Tax #1 does not exist because the money you are getting out = the money you are putting back in. If your proceeds of the loan were taxed, then yes, but they are not. It does not matter that you are paying it back with "after tax" dollars because you are paying back exactly the proceeds of the loan. There is no magical tax there...I don't know why people think this.
I am not advocating that this is how you should finance a down payment on a house at all, I am just correcting the misinformation that the money is double taxed...it is not...Also, it depends on your plan whether or not you have to pay it back in full if you lose/quit your job...not all plans make you do that - the terms of the loan and whether or not you have to pay it back are plan specific.
IT is not a separate tax - it is the fact you pay back the loan from the 401K with dollars you earn that are taxed.
Ex: Withdraw 10K from the 401K in loan form
Pay back 10K
However to get the 10K to pay the money back- you need to earn MORE than 10K AND pay taxes on it. So yes, it does matter that you pay back401K loan money that was initially put in tax free with after tax dollars.
Then there is the fact that you do not "make money" while the money is out of the 401K.
Just looking at it from a principal loan taxation point - you are looking at it as if you are having to make that money to pay back the loan, whereas, what you are really doing, is making that post-tax money to pay whatever it was that you needed the loan for (the loan is an advance for something for which you will then get the money to pay for over time). Net net, the tax situation is no different than you borrowing money from your bank to pay for whatever it is you need the loan for.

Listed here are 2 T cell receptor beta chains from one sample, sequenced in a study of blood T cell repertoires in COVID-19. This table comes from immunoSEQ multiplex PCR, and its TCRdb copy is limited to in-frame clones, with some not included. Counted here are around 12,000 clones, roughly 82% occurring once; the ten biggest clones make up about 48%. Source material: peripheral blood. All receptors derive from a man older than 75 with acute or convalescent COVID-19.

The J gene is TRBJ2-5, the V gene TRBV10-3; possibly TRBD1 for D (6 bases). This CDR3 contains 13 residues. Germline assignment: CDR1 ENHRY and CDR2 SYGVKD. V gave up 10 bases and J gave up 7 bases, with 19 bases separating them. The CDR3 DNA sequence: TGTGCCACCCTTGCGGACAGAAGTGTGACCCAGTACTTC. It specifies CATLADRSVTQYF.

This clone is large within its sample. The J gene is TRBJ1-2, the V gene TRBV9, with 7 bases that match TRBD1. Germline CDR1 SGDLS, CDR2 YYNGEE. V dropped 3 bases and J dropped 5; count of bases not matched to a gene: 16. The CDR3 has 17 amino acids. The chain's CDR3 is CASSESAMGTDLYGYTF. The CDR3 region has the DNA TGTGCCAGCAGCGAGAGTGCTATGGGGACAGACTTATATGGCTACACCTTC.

For example: You take a $10K loan from your 401K, you have a savings account with $10K in it. The next day, you take your money from your savings account, and pay off the loan. Did you pay taxes by taking out and repaying that loan? No, because the $10K from your 401K loan was pre-tax and was not taxed when taken out. You paid it back with post tax dollars, but the new $10K you have from the loan is pre-tax dollars. You are creating a double tax in a situation where it is tax neutral. The only double tax that truly does exist is on the interest you pay, which is minimal.
Sisugal - you are very smart and I enjoy reading your posts here and in MM, but I just can't agree with you on this one. It is mathematically incorrect.